Those same two neighbors to my east, toward the sea, are friends who are often seen kibitzing about the goings on in the neighborhood. If you want to know something, just ask. If they don't know, they are full of opinions. If they do know, they are equally full of opinions. The son-in-law lives there ocasionally and, when he does, often has friends come at night to drink and talk. The dogs don't like them and let them know in no uncertain terms. Especially when those friends are inebriated and roll in at 3AM honking the horn to get attention. They like to play loud music. Fortunately it is only during the day. The have varied albeit limited tastes in music but so far, no rap. A good thing that.
Across the street, to the north, is the small tienda and hardware store. Between the two stores is the family's home with a veranda in the front behind decorative burglar bars. I know there are no customers when I see the hammock slowly swaying from side-to-side. Ocasionally the all-seeing electronic eye will alert of a customer creating a stir in the hammock. When I visit they rarely bother getting up as they see me coming from across the street. I say my good-day's, tell them what I'm buying, and leave the money on the counter.
To our west is the mechanic and his family. He stays rather busy repairing old VWBeetles and the various and sundry cars and trucks that stop buy for a quick looksee. I thought the Bugs were more reliable but perhaps age has taken its toll on them for I see the same cars coming by, sometimes for an hour, sometimes for a day or more. They all sound well enough when they leave, a bit more hesitant and hacking when they return.
This house is old and needs some attention. When I went to replace a leaking faucet I was told "Antigua, antigua" followed by a bit of air sucked between the lips which in any language is generally not a good sign except at a wine tasting. Well, up until that time, Antigua was a place in Guatemala and I knew that was just too far for a silly piece of plumbing. I learned that day antigua means "antique". What I had was an old, odd-size piece of plumbing that might well have been bought used at the time of construction 10 years ago and is now far beyond it's expiration date with no ready spares in town. Replacement will require removing tiles, chipping concrete, and gaining access to hidden pipes. A job for a pro.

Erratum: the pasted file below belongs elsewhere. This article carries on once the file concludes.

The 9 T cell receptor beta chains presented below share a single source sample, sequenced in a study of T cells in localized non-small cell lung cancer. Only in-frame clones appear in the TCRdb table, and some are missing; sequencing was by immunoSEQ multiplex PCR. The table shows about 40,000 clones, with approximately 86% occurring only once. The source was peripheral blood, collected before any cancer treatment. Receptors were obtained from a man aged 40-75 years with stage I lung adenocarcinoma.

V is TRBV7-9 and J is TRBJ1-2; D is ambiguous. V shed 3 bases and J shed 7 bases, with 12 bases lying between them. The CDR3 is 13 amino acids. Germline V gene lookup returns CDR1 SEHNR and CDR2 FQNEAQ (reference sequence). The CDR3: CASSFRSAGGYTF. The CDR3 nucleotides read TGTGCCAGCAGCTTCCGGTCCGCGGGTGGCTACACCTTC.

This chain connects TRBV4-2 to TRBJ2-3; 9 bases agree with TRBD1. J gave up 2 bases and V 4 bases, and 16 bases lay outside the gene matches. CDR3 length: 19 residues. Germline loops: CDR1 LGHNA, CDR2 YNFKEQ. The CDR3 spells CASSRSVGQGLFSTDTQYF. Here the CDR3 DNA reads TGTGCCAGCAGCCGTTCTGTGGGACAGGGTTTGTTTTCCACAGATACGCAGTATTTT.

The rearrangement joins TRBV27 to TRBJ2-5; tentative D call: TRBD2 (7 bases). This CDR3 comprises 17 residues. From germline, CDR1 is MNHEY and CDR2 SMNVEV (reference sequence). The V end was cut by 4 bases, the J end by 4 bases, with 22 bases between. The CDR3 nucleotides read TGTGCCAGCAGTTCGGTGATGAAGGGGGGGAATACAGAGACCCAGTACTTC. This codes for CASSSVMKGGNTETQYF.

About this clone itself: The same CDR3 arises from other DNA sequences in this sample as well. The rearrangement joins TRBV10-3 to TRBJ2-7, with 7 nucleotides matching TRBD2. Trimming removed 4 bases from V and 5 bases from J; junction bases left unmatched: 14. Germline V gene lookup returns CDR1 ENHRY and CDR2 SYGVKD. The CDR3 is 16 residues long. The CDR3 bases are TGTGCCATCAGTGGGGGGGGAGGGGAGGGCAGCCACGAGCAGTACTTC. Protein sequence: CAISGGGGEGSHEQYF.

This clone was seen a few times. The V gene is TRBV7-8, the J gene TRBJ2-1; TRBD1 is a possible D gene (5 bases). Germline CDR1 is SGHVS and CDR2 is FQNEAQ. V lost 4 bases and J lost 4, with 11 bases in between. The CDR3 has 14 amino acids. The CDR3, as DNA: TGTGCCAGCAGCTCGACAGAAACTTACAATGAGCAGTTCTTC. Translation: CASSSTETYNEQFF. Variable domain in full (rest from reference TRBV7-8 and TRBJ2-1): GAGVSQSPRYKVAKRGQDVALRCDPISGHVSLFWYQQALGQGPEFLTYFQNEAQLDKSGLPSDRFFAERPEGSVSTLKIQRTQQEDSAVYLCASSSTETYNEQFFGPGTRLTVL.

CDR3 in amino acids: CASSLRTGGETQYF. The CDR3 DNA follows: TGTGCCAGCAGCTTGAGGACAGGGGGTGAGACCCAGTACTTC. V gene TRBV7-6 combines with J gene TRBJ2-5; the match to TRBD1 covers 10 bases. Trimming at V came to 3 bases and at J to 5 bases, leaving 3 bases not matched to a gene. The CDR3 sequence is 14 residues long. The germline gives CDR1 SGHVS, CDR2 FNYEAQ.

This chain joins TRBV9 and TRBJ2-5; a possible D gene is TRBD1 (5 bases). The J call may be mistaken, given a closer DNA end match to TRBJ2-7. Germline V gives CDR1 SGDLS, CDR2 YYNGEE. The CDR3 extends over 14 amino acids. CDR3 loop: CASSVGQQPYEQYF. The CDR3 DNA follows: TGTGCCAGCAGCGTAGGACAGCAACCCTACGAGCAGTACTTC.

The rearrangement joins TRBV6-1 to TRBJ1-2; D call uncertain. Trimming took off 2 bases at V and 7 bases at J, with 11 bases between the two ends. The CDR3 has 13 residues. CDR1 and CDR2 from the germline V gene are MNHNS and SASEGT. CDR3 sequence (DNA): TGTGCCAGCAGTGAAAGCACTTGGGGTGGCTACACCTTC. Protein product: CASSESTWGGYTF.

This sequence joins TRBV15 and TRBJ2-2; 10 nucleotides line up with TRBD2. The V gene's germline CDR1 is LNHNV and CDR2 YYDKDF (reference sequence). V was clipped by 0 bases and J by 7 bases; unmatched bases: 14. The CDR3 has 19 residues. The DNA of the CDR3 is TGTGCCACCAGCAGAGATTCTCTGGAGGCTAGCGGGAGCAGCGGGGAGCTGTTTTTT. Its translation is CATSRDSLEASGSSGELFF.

Yesterday, our friend Jose informed me to be on the lookout for the plomero (plumber) who would be by to see me. Yesterday was Sunday. Surprised I asked for confirmation and hear "Mira, mira, mira (look,look,look). He's very busy and this is the only time he's available. Be here for him." I was rather hoping he would be here for me but at least we'd meet and discuss the work to be done. Invited for beers and joviality, I had to take a rain check in order to wait for the plomero. Who, of course, didn't come. After all, it was Sunday.
Today, the plomero may come. Or he may not. We've lived in this part of the world for well over 4 years now so we are no strangers to this sort of activity or lack thereof. I know he'll come,,,about five minutes after I leave to get something to eat or join a friend on the waterfront. And we will try again another day.
(Thanks to Ana and Bienvenido for a delicious duck liver!)
1 duck liver (about 3 ounces), cut into 1-inch pieces
3-4 TBS butter
1 large shallot, peeled and coarsely chopped (2 1/2 tablespoons)
1 clove garlic, peeled and crushed
1 tsp cognac
1/4 tsp herbes de Provence
1/4 tsp fresh ground black pepper
Pinch of salt
I used a hot, cast iron griddle for this quick preparation. Melt butter and after the sizzle subsides, add shallots for 30 seconds, then the liver, herbs, and garlic, cooking and stirring a bit for 2 minutes. Add salt and pepper.
Transfer to blender, add Cognac, and blend. If this isn't smooth enough for you, push the liver mix through a fine strainer. Let cool and refrigerate 2 hours for flavors to blend.
Serve on toasted baguette slices with some real cornichons.